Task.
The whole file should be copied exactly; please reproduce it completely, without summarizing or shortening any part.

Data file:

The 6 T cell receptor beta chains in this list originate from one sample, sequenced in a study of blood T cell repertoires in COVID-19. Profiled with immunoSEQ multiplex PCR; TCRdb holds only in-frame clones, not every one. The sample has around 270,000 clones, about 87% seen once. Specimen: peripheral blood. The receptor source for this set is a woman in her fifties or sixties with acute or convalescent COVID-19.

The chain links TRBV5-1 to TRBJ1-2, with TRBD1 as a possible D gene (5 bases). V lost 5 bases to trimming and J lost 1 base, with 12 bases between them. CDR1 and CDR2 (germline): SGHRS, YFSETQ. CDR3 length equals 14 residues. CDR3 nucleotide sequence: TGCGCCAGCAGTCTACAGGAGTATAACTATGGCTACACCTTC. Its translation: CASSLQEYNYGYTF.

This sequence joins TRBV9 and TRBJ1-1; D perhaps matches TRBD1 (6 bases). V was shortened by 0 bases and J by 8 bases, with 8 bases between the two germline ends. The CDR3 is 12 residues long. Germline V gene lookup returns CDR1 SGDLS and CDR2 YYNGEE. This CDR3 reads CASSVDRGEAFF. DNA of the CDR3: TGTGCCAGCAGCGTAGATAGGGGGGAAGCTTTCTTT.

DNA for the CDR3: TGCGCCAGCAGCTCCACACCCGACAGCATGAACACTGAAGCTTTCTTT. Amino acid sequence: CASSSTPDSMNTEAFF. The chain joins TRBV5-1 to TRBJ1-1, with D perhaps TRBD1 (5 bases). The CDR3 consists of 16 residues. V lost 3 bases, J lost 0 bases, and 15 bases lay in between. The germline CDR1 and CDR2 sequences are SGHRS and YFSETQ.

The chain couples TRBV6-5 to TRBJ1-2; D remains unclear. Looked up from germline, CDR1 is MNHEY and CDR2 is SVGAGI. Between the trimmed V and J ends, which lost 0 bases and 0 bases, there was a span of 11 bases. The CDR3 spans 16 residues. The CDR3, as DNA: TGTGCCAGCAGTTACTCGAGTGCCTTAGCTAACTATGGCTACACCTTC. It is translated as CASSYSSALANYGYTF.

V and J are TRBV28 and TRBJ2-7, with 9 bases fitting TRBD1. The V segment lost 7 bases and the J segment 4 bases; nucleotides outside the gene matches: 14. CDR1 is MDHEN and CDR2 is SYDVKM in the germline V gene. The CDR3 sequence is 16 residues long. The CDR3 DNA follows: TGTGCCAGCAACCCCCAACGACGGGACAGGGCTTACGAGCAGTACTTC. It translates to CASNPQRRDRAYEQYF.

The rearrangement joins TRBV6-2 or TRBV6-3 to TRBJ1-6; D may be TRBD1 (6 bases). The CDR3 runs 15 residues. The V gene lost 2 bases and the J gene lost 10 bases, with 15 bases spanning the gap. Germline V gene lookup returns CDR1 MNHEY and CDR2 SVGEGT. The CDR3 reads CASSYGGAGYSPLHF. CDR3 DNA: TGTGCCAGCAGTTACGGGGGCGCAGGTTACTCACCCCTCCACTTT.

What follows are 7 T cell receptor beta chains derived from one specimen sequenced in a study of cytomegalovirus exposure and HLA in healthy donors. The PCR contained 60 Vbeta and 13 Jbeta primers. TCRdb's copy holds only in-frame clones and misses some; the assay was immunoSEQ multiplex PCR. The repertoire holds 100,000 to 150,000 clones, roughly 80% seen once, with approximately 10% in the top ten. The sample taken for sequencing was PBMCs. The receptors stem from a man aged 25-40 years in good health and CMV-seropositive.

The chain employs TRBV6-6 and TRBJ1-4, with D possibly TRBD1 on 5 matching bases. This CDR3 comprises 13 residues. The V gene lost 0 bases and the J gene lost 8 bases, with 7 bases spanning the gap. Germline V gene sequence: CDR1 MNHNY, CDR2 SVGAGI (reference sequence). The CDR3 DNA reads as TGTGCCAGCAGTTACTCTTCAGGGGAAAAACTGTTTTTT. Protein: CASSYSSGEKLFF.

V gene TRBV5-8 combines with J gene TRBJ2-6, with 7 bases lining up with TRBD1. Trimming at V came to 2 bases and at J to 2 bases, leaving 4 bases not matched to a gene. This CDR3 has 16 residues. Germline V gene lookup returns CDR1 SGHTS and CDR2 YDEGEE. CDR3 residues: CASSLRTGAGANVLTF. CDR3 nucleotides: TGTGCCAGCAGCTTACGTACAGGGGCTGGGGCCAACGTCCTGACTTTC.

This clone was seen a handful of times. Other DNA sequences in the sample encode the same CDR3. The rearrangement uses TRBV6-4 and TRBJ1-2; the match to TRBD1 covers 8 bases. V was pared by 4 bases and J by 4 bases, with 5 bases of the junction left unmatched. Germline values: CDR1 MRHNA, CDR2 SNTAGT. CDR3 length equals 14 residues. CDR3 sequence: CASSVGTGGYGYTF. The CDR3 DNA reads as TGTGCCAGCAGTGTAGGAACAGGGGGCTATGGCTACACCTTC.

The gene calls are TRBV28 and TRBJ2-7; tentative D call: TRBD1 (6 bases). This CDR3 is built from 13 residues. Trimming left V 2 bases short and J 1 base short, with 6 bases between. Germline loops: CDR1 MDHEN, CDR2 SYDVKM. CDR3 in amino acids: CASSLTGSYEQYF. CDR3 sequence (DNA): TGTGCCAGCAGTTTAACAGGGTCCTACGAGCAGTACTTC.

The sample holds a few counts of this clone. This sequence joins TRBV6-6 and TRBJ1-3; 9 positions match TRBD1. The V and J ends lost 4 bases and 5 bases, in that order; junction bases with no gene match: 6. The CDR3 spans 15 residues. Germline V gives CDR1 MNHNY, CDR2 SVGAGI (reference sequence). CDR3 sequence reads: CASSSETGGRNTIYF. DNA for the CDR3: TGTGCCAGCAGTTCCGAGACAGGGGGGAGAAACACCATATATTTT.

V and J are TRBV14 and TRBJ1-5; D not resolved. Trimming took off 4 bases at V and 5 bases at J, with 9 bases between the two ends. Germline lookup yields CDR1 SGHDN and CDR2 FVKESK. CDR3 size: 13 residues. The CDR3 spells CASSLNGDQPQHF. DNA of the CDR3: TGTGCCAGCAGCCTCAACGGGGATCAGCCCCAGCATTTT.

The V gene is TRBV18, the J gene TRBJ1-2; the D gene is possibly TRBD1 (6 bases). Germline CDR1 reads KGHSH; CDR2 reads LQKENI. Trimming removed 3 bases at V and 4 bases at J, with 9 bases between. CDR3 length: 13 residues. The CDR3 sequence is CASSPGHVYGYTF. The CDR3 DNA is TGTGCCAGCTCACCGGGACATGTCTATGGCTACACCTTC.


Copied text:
The 6 T cell receptor beta chains in this list originate from one sample, sequenced in a study of blood T cell repertoires in COVID-19. Profiled with immunoSEQ multiplex PCR; TCRdb holds only in-frame clones, not every one. The sample has around 270,000 clones, about 87% seen once. Specimen: peripheral blood. The receptor source for this set is a woman in her fifties or sixties with acute or convalescent COVID-19.

The chain links TRBV5-1 to TRBJ1-2, with TRBD1 as a possible D gene (5 bases). V lost 5 bases to trimming and J lost 1 base, with 12 bases between them. CDR1 and CDR2 (germline): SGHRS, YFSETQ. CDR3 length equals 14 residues. CDR3 nucleotide sequence: TGCGCCAGCAGTCTACAGGAGTATAACTATGGCTACACCTTC. Its translation: CASSLQEYNYGYTF.

This sequence joins TRBV9 and TRBJ1-1; D perhaps matches TRBD1 (6 bases). V was shortened by 0 bases and J by 8 bases, with 8 bases between the two germline ends. The CDR3 is 12 residues long. Germline V gene lookup returns CDR1 SGDLS and CDR2 YYNGEE. This CDR3 reads CASSVDRGEAFF. DNA of the CDR3: TGTGCCAGCAGCGTAGATAGGGGGGAAGCTTTCTTT.

DNA for the CDR3: TGCGCCAGCAGCTCCACACCCGACAGCATGAACACTGAAGCTTTCTTT. Amino acid sequence: CASSSTPDSMNTEAFF. The chain joins TRBV5-1 to TRBJ1-1, with D perhaps TRBD1 (5 bases). The CDR3 consists of 16 residues. V lost 3 bases, J lost 0 bases, and 15 bases lay in between. The germline CDR1 and CDR2 sequences are SGHRS and YFSETQ.

The chain couples TRBV6-5 to TRBJ1-2; D remains unclear. Looked up from germline, CDR1 is MNHEY and CDR2 is SVGAGI. Between the trimmed V and J ends, which lost 0 bases and 0 bases, there was a span of 11 bases. The CDR3 spans 16 residues. The CDR3, as DNA: TGTGCCAGCAGTTACTCGAGTGCCTTAGCTAACTATGGCTACACCTTC. It is translated as CASSYSSALANYGYTF.

V and J are TRBV28 and TRBJ2-7, with 9 bases fitting TRBD1. The V segment lost 7 bases and the J segment 4 bases; nucleotides outside the gene matches: 14. CDR1 is MDHEN and CDR2 is SYDVKM in the germline V gene. The CDR3 sequence is 16 residues long. The CDR3 DNA follows: TGTGCCAGCAACCCCCAACGACGGGACAGGGCTTACGAGCAGTACTTC. It translates to CASNPQRRDRAYEQYF.

The rearrangement joins TRBV6-2 or TRBV6-3 to TRBJ1-6; D may be TRBD1 (6 bases). The CDR3 runs 15 residues. The V gene lost 2 bases and the J gene lost 10 bases, with 15 bases spanning the gap. Germline V gene lookup returns CDR1 MNHEY and CDR2 SVGEGT. The CDR3 reads CASSYGGAGYSPLHF. CDR3 DNA: TGTGCCAGCAGTTACGGGGGCGCAGGTTACTCACCCCTCCACTTT.

What follows are 7 T cell receptor beta chains derived from one specimen sequenced in a study of cytomegalovirus exposure and HLA in healthy donors. The PCR contained 60 Vbeta and 13 Jbeta primers. TCRdb's copy holds only in-frame clones and misses some; the assay was immunoSEQ multiplex PCR. The repertoire holds 100,000 to 150,000 clones, roughly 80% seen once, with approximately 10% in the top ten. The sample taken for sequencing was PBMCs. The receptors stem from a man aged 25-40 years in good health and CMV-seropositive.

The chain employs TRBV6-6 and TRBJ1-4, with D possibly TRBD1 on 5 matching bases. This CDR3 comprises 13 residues. The V gene lost 0 bases and the J gene lost 8 bases, with 7 bases spanning the gap. Germline V gene sequence: CDR1 MNHNY, CDR2 SVGAGI (reference sequence). The CDR3 DNA reads as TGTGCCAGCAGTTACTCTTCAGGGGAAAAACTGTTTTTT. Protein: CASSYSSGEKLFF.

V gene TRBV5-8 combines with J gene TRBJ2-6, with 7 bases lining up with TRBD1. Trimming at V came to 2 bases and at J to 2 bases, leaving 4 bases not matched to a gene. This CDR3 has 16 residues. Germline V gene lookup returns CDR1 SGHTS and CDR2 YDEGEE. CDR3 residues: CASSLRTGAGANVLTF. CDR3 nucleotides: TGTGCCAGCAGCTTACGTACAGGGGCTGGGGCCAACGTCCTGACTTTC.

This clone was seen a handful of times. Other DNA sequences in the sample encode the same CDR3. The rearrangement uses TRBV6-4 and TRBJ1-2; the match to TRBD1 covers 8 bases. V was pared by 4 bases and J by 4 bases, with 5 bases of the junction left unmatched. Germline values: CDR1 MRHNA, CDR2 SNTAGT. CDR3 length equals 14 residues. CDR3 sequence: CASSVGTGGYGYTF. The CDR3 DNA reads as TGTGCCAGCAGTGTAGGAACAGGGGGCTATGGCTACACCTTC.

The gene calls are TRBV28 and TRBJ2-7; tentative D call: TRBD1 (6 bases). This CDR3 is built from 13 residues. Trimming left V 2 bases short and J 1 base short, with 6 bases between. Germline loops: CDR1 MDHEN, CDR2 SYDVKM. CDR3 in amino acids: CASSLTGSYEQYF. CDR3 sequence (DNA): TGTGCCAGCAGTTTAACAGGGTCCTACGAGCAGTACTTC.

The sample holds a few counts of this clone. This sequence joins TRBV6-6 and TRBJ1-3; 9 positions match TRBD1. The V and J ends lost 4 bases and 5 bases, in that order; junction bases with no gene match: 6. The CDR3 spans 15 residues. Germline V gives CDR1 MNHNY, CDR2 SVGAGI (reference sequence). CDR3 sequence reads: CASSSETGGRNTIYF. DNA for the CDR3: TGTGCCAGCAGTTCCGAGACAGGGGGGAGAAACACCATATATTTT.

V and J are TRBV14 and TRBJ1-5; D not resolved. Trimming took off 4 bases at V and 5 bases at J, with 9 bases between the two ends. Germline lookup yields CDR1 SGHDN and CDR2 FVKESK. CDR3 size: 13 residues. The CDR3 spells CASSLNGDQPQHF. DNA of the CDR3: TGTGCCAGCAGCCTCAACGGGGATCAGCCCCAGCATTTT.

The V gene is TRBV18, the J gene TRBJ1-2; the D gene is possibly TRBD1 (6 bases). Germline CDR1 reads KGHSH; CDR2 reads LQKENI. Trimming removed 3 bases at V and 4 bases at J, with 9 bases between. CDR3 length: 13 residues. The CDR3 sequence is CASSPGHVYGYTF. The CDR3 DNA is TGTGCCAGCTCACCGGGACATGTCTATGGCTACACCTTC.